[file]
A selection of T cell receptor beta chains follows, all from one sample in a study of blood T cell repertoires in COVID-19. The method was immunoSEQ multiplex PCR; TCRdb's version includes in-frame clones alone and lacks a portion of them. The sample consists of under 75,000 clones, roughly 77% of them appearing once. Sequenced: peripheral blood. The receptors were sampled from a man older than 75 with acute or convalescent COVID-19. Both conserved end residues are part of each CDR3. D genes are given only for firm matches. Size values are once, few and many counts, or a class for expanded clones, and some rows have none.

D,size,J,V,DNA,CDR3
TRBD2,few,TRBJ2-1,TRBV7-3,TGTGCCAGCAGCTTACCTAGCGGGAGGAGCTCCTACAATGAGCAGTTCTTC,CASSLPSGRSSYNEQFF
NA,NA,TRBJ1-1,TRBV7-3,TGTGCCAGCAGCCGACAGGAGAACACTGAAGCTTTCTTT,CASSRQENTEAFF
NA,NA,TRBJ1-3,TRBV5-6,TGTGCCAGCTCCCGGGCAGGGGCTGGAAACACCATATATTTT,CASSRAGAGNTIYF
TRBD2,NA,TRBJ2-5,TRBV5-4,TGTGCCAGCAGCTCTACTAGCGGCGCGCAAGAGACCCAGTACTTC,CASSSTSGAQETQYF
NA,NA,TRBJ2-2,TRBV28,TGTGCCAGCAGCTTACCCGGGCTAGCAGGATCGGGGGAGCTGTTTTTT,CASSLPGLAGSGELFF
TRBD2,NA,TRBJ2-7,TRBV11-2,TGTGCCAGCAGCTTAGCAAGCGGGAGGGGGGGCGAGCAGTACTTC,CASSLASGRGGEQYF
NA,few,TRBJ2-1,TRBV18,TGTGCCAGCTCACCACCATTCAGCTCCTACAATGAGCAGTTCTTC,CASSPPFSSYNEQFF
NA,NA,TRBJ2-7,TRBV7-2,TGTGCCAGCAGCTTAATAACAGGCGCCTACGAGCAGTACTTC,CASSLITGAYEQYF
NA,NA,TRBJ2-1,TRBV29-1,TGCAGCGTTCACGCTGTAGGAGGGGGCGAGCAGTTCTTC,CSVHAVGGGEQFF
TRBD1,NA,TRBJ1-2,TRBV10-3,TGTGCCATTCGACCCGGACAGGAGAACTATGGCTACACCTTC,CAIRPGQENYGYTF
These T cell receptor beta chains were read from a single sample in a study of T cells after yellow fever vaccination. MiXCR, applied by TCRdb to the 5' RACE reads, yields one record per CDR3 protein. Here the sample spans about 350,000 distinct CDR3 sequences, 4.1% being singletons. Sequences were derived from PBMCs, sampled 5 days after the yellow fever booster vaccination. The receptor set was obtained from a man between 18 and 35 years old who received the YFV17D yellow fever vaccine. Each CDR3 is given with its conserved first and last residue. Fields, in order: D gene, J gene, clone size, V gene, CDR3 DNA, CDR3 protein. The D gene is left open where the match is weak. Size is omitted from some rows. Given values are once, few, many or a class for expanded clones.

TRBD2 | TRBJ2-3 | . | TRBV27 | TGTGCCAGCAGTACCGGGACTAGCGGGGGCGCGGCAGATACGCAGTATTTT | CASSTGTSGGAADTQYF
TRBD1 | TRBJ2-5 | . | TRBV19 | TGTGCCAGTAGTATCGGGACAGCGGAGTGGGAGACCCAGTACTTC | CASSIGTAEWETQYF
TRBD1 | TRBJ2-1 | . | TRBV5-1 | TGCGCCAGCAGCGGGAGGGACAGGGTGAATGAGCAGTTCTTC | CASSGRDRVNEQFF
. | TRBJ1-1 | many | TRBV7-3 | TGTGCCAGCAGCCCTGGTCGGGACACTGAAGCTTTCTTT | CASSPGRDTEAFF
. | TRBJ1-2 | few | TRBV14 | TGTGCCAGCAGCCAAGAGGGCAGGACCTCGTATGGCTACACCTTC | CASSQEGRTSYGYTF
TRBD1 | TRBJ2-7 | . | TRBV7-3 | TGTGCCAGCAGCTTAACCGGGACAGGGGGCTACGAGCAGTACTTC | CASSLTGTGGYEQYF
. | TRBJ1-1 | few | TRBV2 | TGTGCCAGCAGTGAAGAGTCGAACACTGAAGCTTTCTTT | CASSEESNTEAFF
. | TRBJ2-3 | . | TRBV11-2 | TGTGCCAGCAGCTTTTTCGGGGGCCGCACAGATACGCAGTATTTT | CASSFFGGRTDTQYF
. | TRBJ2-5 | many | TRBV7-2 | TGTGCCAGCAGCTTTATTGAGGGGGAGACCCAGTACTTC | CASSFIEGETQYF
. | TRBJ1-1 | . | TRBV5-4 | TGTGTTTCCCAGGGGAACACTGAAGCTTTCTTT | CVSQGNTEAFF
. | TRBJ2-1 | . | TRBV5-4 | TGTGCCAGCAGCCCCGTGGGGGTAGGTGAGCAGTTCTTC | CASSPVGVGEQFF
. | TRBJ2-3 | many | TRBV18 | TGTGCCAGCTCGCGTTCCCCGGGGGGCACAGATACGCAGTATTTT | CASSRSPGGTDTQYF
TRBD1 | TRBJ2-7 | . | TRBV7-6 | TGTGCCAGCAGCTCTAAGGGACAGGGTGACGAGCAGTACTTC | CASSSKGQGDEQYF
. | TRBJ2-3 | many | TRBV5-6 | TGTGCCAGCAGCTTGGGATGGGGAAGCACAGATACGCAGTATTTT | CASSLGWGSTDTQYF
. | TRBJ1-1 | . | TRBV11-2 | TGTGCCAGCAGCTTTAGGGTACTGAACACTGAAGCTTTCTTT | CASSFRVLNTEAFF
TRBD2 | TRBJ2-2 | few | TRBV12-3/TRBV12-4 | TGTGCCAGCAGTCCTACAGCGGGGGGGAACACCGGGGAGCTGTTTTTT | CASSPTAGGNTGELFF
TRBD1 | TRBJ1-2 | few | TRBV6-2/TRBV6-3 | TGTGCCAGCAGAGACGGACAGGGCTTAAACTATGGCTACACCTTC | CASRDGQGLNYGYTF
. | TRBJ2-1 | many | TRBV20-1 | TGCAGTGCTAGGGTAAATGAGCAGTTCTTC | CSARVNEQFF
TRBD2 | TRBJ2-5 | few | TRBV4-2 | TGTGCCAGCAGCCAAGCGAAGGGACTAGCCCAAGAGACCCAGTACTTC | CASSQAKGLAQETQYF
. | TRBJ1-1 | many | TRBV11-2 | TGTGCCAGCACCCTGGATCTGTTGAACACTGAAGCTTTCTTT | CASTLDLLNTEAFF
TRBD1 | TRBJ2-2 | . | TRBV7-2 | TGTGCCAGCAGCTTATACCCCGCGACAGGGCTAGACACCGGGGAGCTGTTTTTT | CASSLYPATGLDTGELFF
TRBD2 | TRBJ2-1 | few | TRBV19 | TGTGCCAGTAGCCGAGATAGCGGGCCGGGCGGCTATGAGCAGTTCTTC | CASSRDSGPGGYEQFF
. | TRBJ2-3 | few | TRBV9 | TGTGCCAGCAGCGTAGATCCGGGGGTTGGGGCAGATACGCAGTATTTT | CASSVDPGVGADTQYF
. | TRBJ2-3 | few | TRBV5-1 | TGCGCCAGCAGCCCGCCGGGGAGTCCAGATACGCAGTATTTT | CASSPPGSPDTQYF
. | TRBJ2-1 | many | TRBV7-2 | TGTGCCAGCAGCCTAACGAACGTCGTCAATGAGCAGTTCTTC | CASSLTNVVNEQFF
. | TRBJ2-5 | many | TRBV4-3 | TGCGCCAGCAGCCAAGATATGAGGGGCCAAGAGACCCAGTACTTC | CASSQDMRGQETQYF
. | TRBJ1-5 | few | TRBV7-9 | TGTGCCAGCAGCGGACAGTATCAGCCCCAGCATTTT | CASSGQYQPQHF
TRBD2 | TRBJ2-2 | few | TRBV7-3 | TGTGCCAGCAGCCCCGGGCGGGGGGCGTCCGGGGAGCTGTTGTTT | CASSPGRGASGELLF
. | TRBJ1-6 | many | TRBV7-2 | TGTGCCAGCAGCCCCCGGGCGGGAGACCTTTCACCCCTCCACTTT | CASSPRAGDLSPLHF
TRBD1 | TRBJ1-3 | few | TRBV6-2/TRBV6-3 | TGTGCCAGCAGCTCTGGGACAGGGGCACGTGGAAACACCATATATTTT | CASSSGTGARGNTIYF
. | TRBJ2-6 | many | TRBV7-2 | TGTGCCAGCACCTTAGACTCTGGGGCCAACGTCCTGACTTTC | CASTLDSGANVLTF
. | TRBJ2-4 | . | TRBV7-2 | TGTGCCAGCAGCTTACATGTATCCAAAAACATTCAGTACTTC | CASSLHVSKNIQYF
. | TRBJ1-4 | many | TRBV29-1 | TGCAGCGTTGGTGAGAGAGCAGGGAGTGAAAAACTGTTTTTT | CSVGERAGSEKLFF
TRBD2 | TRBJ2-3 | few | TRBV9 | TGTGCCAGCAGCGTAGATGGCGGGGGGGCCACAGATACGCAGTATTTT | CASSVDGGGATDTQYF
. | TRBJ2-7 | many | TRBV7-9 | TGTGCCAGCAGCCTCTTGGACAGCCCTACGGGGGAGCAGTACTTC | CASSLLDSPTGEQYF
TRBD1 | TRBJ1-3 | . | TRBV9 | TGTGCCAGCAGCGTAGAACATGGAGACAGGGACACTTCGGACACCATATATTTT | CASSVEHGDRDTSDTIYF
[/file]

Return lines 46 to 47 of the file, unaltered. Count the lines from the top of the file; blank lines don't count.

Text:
. | TRBJ1-4 | many | TRBV29-1 | TGCAGCGTTGGTGAGAGAGCAGGGAGTGAAAAACTGTTTTTT | CSVGERAGSEKLFF
TRBD2 | TRBJ2-3 | few | TRBV9 | TGTGCCAGCAGCGTAGATGGCGGGGGGGCCACAGATACGCAGTATTTT | CASSVDGGGATDTQYF